So back on Day 1, somewhere between Falmouth and Boston, David lost his Rolex. Even as he was dripping blood, hardly able to breathe, unrecognizable, he was so upset about it.
I said, “Listen, let it go. It’s only a thing. If you had to trade that watch for not being paralyzed for life, you got a good deal.”
He said weakly, “But I really liked my watch.”
“Oh, well,” I said.
Star went back to the house on the night of the accident. I went back, too, neither of us could find it. The hospitals couldn’t find it.
Then tonight, our landscaper, Joe Bucchini, owner of JB Tree & Landscape, called from Falmouth. He saw all the blood and the fallen ladder on the deck, and he said, “You don’t have to be a Philadelphia law student to figure it out.”
(Why Philadelphia law student? Never mind.)
He found David’s watch in the yard, and will return it to me.
I was hollering with excitement.
Joe has a really broad Dorchester accent, and he was yelling back, so excited, too, “Do me a big favah, OK? Don’t tell David. Just keep it a secret and you can put it in a box and he’ll be all happy when he sees it. Can you do me that one favah? Wouldn’t that be funny? Do it, OK? Don’t say nuthin’ to David.”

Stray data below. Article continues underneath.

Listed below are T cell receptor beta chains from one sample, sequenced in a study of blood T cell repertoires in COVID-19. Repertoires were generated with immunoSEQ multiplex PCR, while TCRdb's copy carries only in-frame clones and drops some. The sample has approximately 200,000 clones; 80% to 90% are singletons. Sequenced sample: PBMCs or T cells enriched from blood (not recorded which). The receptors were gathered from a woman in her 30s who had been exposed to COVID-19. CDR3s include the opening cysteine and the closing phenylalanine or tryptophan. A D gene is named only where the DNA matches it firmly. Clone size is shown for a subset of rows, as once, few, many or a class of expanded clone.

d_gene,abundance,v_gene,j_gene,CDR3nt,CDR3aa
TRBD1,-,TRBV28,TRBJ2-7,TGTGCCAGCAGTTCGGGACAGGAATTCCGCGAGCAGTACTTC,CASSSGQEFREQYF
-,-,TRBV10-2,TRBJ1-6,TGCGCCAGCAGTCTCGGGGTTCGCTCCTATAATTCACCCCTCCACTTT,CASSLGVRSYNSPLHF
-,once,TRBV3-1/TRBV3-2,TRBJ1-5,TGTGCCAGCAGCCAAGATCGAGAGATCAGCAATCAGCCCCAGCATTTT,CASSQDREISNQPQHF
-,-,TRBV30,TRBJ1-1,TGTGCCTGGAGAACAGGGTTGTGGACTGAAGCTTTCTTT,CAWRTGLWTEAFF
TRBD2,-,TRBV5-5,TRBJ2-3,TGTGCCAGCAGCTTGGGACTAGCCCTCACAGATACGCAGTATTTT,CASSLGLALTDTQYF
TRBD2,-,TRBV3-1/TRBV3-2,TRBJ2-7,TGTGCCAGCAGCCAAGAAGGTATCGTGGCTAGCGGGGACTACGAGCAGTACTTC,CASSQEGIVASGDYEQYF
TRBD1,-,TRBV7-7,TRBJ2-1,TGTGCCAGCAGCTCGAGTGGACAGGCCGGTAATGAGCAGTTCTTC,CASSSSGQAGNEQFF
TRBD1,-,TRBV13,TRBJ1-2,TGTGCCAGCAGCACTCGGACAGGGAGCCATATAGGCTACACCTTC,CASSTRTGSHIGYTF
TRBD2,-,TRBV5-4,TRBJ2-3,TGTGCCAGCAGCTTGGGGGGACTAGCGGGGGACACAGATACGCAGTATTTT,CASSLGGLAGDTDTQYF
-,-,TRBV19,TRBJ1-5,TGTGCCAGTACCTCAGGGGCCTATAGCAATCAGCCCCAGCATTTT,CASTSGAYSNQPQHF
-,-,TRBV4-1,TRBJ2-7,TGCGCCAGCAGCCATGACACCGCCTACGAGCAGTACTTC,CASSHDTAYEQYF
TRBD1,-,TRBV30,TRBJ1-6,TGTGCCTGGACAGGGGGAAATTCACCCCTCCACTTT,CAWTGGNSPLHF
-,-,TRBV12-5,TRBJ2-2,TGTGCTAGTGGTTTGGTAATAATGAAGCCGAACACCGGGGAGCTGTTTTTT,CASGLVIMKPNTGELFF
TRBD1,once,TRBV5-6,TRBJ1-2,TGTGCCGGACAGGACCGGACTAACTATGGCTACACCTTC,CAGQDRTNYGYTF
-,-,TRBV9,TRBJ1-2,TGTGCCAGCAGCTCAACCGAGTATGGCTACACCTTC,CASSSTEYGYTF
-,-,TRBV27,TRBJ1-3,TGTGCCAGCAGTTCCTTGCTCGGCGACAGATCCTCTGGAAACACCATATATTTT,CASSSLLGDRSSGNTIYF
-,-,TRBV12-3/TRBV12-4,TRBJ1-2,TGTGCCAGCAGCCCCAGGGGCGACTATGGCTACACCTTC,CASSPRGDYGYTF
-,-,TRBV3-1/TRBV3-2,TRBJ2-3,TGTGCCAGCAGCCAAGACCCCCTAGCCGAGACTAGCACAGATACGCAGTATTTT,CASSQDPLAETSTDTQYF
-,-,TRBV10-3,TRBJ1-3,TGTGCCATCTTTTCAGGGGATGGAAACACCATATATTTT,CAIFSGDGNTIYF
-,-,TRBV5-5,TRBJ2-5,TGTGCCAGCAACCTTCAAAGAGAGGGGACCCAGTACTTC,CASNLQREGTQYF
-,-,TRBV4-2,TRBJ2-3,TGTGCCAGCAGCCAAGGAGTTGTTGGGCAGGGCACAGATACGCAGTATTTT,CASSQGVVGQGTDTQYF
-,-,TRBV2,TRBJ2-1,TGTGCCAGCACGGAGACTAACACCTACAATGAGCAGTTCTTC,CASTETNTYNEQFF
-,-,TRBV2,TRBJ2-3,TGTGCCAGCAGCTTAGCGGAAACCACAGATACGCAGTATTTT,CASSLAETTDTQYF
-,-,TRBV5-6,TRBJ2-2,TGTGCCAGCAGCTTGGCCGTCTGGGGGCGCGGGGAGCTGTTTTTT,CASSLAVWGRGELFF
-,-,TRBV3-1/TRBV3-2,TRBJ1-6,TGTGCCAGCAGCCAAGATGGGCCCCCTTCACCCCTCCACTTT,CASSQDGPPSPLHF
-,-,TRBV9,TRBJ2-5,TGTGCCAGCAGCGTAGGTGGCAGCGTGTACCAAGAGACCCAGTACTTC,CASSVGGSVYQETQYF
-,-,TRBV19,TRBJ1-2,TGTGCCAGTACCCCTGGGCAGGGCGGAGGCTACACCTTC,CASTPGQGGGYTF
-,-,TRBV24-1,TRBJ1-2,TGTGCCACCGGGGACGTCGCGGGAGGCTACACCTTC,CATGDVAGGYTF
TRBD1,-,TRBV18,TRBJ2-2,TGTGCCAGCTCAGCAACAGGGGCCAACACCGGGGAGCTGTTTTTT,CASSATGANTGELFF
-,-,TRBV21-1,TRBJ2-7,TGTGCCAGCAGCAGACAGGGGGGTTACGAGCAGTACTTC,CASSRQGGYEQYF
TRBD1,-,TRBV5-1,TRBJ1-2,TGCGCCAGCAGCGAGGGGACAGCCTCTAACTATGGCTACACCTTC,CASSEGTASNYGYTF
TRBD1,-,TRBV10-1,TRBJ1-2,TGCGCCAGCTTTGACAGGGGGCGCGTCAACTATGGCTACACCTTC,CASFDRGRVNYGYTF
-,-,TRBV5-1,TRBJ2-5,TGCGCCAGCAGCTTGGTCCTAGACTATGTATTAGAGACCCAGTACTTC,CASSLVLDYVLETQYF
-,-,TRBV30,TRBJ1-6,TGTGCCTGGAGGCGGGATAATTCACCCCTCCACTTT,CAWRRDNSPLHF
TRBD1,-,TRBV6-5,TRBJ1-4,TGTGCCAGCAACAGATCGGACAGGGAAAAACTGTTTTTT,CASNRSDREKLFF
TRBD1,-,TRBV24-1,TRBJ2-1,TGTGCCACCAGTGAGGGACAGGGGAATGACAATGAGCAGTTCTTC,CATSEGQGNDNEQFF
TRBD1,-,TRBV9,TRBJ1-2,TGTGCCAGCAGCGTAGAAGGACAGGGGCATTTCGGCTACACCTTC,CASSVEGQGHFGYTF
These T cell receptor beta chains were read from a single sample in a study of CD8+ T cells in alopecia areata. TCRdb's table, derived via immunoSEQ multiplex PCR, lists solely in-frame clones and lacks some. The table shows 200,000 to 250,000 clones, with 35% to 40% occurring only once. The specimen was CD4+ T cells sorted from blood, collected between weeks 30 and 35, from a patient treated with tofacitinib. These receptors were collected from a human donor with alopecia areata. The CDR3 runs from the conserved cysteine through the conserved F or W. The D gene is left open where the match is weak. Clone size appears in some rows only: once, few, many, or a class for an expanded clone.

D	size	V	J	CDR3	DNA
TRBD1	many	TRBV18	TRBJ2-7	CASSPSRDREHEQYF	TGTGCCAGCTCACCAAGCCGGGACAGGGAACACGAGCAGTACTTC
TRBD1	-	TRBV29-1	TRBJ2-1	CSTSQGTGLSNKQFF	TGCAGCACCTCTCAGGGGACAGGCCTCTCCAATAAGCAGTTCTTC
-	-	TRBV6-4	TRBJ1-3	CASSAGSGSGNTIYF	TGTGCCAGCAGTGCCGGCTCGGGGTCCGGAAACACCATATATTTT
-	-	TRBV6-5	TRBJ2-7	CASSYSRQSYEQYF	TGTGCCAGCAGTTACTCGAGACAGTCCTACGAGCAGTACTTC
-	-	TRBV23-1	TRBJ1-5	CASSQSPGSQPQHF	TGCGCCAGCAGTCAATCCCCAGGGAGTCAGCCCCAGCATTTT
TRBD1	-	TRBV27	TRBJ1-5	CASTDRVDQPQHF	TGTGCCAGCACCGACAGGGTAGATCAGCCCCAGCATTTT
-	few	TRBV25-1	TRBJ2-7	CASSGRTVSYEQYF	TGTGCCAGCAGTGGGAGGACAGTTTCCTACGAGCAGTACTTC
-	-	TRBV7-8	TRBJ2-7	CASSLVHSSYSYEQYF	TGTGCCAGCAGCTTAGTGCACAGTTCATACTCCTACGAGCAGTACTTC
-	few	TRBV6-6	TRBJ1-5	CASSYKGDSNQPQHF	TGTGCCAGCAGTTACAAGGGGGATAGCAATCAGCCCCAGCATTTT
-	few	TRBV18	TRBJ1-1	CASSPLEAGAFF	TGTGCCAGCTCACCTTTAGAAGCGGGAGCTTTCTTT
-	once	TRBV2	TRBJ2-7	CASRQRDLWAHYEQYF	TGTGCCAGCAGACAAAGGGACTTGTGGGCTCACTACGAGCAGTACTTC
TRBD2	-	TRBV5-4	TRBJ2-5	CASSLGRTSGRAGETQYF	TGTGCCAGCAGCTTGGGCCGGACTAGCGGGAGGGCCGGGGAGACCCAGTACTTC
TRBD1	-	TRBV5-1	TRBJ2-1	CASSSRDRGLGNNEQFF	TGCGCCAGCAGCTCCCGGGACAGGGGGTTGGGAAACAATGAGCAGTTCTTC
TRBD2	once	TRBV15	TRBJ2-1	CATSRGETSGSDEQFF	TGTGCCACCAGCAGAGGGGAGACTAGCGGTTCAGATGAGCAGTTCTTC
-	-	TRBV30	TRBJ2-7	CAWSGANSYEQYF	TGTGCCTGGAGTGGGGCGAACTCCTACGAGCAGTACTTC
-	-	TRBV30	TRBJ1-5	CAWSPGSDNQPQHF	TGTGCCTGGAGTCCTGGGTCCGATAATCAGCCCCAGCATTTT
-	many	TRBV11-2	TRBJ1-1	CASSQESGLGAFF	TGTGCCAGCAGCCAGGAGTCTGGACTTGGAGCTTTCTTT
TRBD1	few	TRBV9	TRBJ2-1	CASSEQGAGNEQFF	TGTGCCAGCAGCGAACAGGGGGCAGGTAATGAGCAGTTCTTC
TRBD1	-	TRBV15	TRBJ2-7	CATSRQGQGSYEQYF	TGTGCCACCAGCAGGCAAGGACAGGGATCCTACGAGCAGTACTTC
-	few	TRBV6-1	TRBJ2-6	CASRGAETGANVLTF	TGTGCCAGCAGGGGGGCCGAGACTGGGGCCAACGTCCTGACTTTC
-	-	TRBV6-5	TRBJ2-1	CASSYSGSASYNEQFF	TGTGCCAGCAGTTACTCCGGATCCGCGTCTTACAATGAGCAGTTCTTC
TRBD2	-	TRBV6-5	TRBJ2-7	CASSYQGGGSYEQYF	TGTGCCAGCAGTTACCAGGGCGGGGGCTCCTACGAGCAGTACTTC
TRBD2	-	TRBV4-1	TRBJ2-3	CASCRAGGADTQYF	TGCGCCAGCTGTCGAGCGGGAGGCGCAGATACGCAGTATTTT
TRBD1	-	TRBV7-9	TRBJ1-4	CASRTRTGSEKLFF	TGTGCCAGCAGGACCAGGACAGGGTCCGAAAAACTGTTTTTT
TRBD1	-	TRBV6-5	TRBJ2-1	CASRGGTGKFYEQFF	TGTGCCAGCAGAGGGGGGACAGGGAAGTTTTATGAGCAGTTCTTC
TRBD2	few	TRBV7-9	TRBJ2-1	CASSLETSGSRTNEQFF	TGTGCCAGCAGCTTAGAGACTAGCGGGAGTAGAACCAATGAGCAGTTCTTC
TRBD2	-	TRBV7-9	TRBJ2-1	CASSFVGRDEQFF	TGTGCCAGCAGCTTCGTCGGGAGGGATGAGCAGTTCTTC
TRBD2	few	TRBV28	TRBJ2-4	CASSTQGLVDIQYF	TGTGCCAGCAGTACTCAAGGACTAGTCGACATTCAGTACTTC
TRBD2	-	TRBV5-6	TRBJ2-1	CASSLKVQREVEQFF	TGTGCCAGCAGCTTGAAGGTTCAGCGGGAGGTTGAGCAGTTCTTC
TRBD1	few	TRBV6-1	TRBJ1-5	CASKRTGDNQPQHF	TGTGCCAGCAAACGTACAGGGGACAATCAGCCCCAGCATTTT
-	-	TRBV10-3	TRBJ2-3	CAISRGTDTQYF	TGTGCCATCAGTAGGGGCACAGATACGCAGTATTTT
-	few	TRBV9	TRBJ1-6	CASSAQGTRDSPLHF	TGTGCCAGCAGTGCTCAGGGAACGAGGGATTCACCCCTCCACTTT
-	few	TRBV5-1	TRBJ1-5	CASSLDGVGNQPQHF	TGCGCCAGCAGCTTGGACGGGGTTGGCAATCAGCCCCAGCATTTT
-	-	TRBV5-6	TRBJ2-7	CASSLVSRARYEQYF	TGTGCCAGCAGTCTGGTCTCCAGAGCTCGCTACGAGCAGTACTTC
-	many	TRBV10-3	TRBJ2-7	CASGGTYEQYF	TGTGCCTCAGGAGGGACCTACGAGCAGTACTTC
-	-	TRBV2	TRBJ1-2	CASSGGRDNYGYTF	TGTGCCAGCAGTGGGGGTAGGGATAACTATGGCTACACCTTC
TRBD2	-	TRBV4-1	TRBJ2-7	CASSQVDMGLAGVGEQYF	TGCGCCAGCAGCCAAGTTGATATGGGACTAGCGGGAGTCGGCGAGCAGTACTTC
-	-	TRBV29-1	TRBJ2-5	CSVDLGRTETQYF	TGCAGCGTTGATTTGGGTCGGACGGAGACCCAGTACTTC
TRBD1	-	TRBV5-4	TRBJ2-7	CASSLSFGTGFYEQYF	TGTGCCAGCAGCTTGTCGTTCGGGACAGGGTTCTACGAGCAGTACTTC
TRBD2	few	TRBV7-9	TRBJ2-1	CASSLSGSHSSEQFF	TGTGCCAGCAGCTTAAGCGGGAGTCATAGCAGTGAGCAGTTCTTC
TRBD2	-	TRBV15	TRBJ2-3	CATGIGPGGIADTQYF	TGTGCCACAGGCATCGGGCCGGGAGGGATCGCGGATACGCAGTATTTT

I said, “I don’t know, Joe. David’s in the next room and I think he heard everything.”
The world is full of good people.
April 1, 2019
The Ladder Epilogue. On April 1, we visited two surgeons, one to examine a suspected shoulder fracture. Another was a plastic surgeon for David’s broken facial bones. We are hopeful.
David’s face has gone from purple to carnival yellow, a sure sign the bruising is fading. His eye size is back to normal. There was concern that tendon damage might cause his eyes “to drift.” But so far, his eyeballs look secure in his sockets. All that is left are the Franken-stitches on the bridge of his nose and scabbing. He’s come a long way since his ladder fall, nine days earlier, and now we consult with doctors. April Fool’s marks the day.
David gazed out the kitchen window on this beautiful spring day and mused. “It won’t be long before that apple tree will need pruning.”
Now unless he can levitate, doesn’t pruning require a ladder?
The Wrath of Khan coursed through me, “WTF!? How dare you spit in God’s eye after what we’ve both been through?”
He said, “I’m not spitting at anybody! Suze, it’s just a stepladder, not a big one.”
I said, “Forget it. I’m posting “free ladders” on Milton Neighbors.”
“ LALALALLALALALALA, I’m not listening. Excuse me but I need to call an Uber to get to the hospital, thanks to your shenanigans.”